The owner of Beneficial Bank, the largest and oldest lender still based in Philadelphia, said Thursday night it plans to scrap what's left of its old depositor-owned mutual-banking scheme and sell shares to stock market investors, raising over $600 million. Statement here. (Link updated)
Beneficial Mutual Bancorp, the publicly-traded company which owns Beneficial Bank and its 58 Pa. and South Jersey regional branches and $4 billion in loans and investments, plans to sell the 60% of its shares still owned by its Beneficial Savings Bank Mutual Holding Company affiliate to the public. It will reorganize as a new entity, Beneficial Bancorp, which will be publicly traded on the stock market and owned by investors.
At Beneficial Mutual Bancorp's recent Nasdaq trading price of around $14 a share, that will raise about $640 million, of which the company plans to donate up to $1 million to its charitable foundation. In his statement, chief executive Gerard Cuddy said the deal would "provide us with additional capital to pursue our strategic and growth objectives."
Beneficial will likely put out more detail on its plans in a Securities and Exchange Commission prospectus in the next few days, according to Matthew Breese, a Maine-based bank analyst at Stern Agee. He said Beneficial has moved "a bit earlier than expected." to sell the shares.
The stock has risen above $13 in recent months for the first time since the company first sold some shares to the public in 2007. Frank Schiraldi, analyst at Sandler O'Neill + Partners, had predicted Beneficial would speed up its long-delayed de-mutualization plans and rise to today's levels last winter, back when shares traded below $10.
Though Beneficial has a smaller slice of the Philadelphia-area banking market than Wells Fargo, PNC and other big out-of-town companies that have bought larger Philly banks since the 1980s, Beneficial's shares could rise from today's levels because it has one of the few independent branch and customer networks that cover the region, wrote bank analyst Rick Weiss, in a report to clients of Beonning & Scattergood, the West Conshohocken-based brokerage. "It would be very difficult to replicate Beneficial's franchise value," according to Weiss. "The stock deserves a premium."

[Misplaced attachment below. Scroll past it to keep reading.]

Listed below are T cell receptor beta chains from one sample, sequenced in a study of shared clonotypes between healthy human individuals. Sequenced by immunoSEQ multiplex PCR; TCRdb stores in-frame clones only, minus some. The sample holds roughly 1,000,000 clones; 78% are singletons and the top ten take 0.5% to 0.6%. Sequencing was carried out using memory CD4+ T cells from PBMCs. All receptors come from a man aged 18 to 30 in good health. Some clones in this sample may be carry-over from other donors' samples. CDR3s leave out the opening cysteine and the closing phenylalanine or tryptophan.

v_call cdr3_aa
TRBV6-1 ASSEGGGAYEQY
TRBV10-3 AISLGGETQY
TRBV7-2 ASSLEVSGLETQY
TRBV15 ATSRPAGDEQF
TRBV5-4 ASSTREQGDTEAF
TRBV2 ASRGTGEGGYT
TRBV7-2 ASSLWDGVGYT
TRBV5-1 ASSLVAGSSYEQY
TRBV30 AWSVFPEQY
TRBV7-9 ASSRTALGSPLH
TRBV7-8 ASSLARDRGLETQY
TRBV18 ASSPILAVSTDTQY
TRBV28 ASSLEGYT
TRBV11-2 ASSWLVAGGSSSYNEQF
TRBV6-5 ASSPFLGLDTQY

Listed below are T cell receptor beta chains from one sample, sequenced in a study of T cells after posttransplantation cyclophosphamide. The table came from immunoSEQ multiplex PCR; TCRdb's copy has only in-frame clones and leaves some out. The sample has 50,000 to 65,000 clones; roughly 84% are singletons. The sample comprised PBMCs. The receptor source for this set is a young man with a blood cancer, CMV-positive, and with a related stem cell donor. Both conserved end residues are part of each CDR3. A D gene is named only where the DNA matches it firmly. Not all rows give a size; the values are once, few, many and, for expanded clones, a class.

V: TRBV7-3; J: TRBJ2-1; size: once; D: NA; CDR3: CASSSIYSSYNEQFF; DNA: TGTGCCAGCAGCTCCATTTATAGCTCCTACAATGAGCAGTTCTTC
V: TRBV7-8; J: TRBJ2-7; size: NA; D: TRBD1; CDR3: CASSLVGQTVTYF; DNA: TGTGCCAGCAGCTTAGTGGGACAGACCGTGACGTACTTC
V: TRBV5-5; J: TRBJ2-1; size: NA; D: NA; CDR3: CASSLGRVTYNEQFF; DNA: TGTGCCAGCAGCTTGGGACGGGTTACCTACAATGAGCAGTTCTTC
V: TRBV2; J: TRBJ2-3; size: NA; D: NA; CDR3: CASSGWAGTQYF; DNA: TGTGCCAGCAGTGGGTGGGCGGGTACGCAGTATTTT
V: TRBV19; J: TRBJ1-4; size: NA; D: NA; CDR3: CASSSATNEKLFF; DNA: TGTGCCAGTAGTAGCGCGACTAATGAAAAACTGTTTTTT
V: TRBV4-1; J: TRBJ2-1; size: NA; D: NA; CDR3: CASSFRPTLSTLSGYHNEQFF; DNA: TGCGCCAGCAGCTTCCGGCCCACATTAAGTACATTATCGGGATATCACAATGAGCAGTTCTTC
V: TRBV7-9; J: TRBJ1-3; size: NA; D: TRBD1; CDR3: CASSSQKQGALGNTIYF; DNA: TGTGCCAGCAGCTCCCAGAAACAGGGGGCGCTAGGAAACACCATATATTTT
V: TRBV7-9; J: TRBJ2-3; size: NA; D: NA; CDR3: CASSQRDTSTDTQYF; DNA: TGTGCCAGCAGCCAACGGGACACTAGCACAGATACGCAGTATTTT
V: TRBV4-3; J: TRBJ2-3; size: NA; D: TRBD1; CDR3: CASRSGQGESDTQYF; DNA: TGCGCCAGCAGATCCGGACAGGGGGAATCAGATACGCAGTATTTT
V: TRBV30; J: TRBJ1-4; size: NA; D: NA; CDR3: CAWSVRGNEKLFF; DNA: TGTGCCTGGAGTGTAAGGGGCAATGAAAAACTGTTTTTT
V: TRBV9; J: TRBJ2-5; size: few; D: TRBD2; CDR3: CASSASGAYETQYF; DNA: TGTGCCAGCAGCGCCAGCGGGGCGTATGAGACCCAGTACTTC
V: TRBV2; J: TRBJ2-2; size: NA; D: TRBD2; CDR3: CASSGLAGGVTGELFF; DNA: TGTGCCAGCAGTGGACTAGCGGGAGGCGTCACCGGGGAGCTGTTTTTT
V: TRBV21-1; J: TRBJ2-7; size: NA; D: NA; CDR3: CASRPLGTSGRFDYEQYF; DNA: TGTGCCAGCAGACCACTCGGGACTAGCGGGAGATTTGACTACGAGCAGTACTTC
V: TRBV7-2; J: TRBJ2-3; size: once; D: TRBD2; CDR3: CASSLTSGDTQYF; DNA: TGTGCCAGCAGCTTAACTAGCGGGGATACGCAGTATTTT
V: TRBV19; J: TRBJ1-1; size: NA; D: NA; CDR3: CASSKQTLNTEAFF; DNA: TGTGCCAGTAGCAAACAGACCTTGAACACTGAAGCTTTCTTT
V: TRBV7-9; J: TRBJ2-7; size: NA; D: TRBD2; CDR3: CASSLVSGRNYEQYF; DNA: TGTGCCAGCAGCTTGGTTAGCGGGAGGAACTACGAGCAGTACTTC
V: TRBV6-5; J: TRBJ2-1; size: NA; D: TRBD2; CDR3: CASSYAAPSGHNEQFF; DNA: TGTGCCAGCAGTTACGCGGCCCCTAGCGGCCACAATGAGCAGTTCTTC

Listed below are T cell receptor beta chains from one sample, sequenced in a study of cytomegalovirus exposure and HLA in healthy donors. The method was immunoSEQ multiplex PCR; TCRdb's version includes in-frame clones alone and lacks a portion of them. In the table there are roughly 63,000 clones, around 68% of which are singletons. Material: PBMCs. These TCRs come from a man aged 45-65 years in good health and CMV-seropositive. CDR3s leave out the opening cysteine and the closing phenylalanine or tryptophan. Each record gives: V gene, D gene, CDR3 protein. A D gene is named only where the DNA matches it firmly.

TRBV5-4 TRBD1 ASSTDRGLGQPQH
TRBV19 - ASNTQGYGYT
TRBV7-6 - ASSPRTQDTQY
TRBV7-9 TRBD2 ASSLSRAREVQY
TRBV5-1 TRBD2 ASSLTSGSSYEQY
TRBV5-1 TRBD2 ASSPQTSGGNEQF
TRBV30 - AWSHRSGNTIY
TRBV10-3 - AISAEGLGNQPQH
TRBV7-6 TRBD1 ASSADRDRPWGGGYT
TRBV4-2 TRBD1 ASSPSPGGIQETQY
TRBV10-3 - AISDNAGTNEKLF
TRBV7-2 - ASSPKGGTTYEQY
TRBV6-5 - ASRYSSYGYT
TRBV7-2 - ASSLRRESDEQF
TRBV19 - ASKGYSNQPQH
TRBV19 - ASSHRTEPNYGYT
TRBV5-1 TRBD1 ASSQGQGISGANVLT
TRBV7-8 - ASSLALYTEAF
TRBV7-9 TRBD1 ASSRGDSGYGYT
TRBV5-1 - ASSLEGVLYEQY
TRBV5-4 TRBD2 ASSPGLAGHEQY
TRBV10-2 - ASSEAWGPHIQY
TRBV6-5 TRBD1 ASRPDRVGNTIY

Beneficial, once it is fully public, may attract interest from larger banks hoping to expand, and from activist investors seeking higher dividends or to force a sale at a premium price. But Weiss reminded me that regulations prevent a sale for three years after "de-mutualization," unless the bank is in bad financial shape.
Major owners of Beneficial's publicly-traded shares at present include Wellington Management Co., which manages mutual funds for Vanguard Group and other clients, and the Blackrock and Dimensional fund groups.
In recent years Beneficial has often used its cash to buy back its own shares to prop up its stock price, as Cuddy complained there were relatively few solvent borrowers looking for loans in the area. Beneficial has expanded lending in recent quarters. It had also purchased smaller banks, most recently St. Edmond's Federal Savings Bank in 2012.
Since early 2013 Beneficial had been effectively frozen from reorganizing or acquiring because of a federal government investigation of alleged lending discrimination by the company. That "fair lending" investigation has ended without government action against the company, leaving Beneficial free to deal, the company said.